A small group of Bottlenose Dolphins (Tursiops sp.?) visits a shallow wreck in the coastal waters of Mauritius.
Until 1998, all bottlenose dolphins were considered to be a single species, namely Tursiops truncatus. Further research has established that there are a few other species of Bottlenose Dolphins that exhibit small anatomical differences.
The species now recognised are:
The Common Bottlenose Dolphin or Atlantic bottlenose dolphin (Tursiops truncatus), which has a global distribution.
The Lahille’s Bottlenose Dolphins (Tursiops truncatus gephyreus) occurs on the Atlantic coast of South America and is believed to consist of two different subspecies.
The Eastern Tropical Pacific Bottlenose Dolphin (Tursiops truncatus nuuanu) inhabits the Pacific coast of Central America and the Galapagos Islands.
The Black Sea Bottlenose Dolphin (Tursiops truncatus ponticus) is an endemic species of the Black Sea.
And the Indo-Pacific Bottlenose Dolphins (Tursiops aduncus) which range from Africa’s eastern coast to the northern areas of Australia, including the Red Sea, the archipelagos of Indonesia and the Philippines, and the South China Sea.
We are not sure if the individuals are Common Bottlenose Dolphins, also known as Atlantic bottlenose dolphins (Tursiops truncatus), or Indo-Pacific Bottlenose Dolphins (Tursiops aduncus). Although both species have distinctive morphological characteristics, it is impossible to tell exactly which species occurs in this underwater video footage. The most noticeable difference is the spots and speckles on the dolphin’s belly, which occur nearly only on the Indo-Pacific Bottlenose Dolphin. Unfortunately, the water conditions at the moment these dolphins were filmed were so poor that it is impossible to notice if there are any flecks or small spots on the dolphin’s belly and therefore impossible to make a positive identification of the dolphins in this short underwater videoclip.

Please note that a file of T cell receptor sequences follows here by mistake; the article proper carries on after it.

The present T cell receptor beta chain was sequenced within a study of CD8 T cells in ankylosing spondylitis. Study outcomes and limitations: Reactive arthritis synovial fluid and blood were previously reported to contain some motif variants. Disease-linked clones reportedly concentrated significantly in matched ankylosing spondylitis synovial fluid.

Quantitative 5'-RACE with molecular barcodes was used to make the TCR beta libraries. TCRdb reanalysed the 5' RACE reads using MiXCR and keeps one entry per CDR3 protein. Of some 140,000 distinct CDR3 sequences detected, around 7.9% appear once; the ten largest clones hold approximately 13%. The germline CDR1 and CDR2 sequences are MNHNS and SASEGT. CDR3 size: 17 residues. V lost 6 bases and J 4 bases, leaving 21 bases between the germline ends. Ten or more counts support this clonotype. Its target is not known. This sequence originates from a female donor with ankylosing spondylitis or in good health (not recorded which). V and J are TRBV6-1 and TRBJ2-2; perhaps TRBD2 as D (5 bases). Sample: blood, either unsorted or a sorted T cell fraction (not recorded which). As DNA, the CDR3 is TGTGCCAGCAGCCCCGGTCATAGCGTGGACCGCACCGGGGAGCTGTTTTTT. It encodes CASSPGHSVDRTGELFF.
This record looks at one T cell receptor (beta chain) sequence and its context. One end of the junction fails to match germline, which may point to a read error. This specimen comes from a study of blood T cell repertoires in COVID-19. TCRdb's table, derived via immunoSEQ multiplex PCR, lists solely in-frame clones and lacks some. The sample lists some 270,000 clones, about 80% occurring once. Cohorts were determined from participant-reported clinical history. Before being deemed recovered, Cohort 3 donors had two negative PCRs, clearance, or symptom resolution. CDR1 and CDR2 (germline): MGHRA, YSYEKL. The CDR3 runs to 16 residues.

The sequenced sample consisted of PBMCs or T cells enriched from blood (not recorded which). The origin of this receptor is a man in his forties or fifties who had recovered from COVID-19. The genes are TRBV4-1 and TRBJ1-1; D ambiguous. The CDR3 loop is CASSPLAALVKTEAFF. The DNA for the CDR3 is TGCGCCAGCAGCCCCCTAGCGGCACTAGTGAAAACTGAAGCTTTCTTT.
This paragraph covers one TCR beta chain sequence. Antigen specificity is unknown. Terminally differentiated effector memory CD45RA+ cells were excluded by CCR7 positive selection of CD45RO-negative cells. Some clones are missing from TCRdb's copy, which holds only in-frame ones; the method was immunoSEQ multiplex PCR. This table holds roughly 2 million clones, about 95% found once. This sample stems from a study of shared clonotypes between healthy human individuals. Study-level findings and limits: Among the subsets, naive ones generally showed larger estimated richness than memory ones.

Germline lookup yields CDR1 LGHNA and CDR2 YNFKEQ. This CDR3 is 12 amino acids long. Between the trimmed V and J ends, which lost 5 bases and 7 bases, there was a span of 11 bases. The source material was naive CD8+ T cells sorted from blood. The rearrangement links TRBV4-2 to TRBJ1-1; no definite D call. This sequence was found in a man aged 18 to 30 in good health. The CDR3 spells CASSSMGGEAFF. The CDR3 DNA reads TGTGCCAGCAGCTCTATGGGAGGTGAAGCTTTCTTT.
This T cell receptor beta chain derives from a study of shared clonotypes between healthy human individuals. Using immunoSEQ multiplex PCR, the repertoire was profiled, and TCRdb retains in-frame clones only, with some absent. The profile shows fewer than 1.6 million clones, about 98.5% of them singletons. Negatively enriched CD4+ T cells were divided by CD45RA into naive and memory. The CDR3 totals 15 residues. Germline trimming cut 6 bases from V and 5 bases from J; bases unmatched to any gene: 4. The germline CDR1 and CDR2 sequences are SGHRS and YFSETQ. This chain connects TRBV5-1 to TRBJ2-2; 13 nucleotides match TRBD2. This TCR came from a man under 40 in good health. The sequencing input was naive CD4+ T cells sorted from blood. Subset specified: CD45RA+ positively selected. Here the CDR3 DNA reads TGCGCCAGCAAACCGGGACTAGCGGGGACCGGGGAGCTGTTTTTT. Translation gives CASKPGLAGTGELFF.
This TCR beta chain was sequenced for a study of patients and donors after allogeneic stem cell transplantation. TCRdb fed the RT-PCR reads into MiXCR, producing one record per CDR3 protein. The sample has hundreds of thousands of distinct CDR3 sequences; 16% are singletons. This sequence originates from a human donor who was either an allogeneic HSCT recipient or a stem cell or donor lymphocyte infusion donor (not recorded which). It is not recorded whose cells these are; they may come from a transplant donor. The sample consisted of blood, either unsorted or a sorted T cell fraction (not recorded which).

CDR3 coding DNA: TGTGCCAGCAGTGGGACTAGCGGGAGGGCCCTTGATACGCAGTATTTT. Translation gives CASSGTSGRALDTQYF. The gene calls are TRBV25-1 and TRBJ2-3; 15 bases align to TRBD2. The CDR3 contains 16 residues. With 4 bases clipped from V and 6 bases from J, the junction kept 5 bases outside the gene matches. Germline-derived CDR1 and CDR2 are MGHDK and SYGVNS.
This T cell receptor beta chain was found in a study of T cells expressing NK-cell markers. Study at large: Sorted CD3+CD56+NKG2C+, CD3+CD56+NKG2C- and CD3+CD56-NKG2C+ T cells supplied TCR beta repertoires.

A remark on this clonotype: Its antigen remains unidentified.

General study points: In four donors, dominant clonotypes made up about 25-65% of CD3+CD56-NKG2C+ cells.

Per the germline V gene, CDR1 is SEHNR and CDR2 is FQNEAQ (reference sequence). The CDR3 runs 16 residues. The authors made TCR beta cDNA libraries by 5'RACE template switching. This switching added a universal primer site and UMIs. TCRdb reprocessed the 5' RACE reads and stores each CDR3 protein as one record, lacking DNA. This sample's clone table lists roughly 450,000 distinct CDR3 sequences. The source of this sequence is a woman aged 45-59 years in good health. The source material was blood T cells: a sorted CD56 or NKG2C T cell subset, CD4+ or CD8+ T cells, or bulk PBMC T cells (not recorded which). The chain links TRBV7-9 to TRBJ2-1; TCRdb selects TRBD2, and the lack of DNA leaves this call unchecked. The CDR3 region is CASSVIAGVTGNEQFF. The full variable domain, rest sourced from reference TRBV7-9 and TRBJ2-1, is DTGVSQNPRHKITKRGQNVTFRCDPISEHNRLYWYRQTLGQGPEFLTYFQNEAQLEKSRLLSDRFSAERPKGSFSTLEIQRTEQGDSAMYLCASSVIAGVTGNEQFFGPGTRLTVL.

The little wreck of the Tug 2 is often visited by larger marine wildlife. Big Pink Whiprays (Pateobatis fai, previously known as Himantura fai) are quite common on this site. On a particular dive, we even encountered a pair of Sailfish (Istiophorus platypterus) that used the small wreck, which is a real magnet for smaller fish, as their hunting ground. Unfortunately, the little wreck lies so close to the coastal cliffs of the Bambous area in Mauritius, where the runoff of muddy water after heavy rainfall usually spoils the quality of the water conditions, in particular the visibility. Nevertheless, the Tug 2 will always be one of my favourite dive sites in Mauritius.
Due to the sudden appearance of this little group, probably a family, in front of my camera, I was unable to set up my camera and video lights correctly to illuminate these rather big marine mammals. On this dive, the waters were quite murky (coastal waters often are after big rainfalls), and so the amount of natural light present was somewhat limited due to the large amount of suspended particles in the water.
The grain and texture of the footage were also very noisy, a result of a higher ISO to compensate for the lower light conditions on the dive site. In post-production, I applied noise-removing software, boosted the contrast, and added a lens flare to end up with a satisfying result considering the circumstances of the video recording.
More about this subject:
To find out more about the Long-Snouted Spinner Dolphins, an other dolphin species that occurs in Mauritian waters please visit our vlog post 56 or click the following link https://www.beyondscuba.com/post/long-snouted-spinner-dolphins
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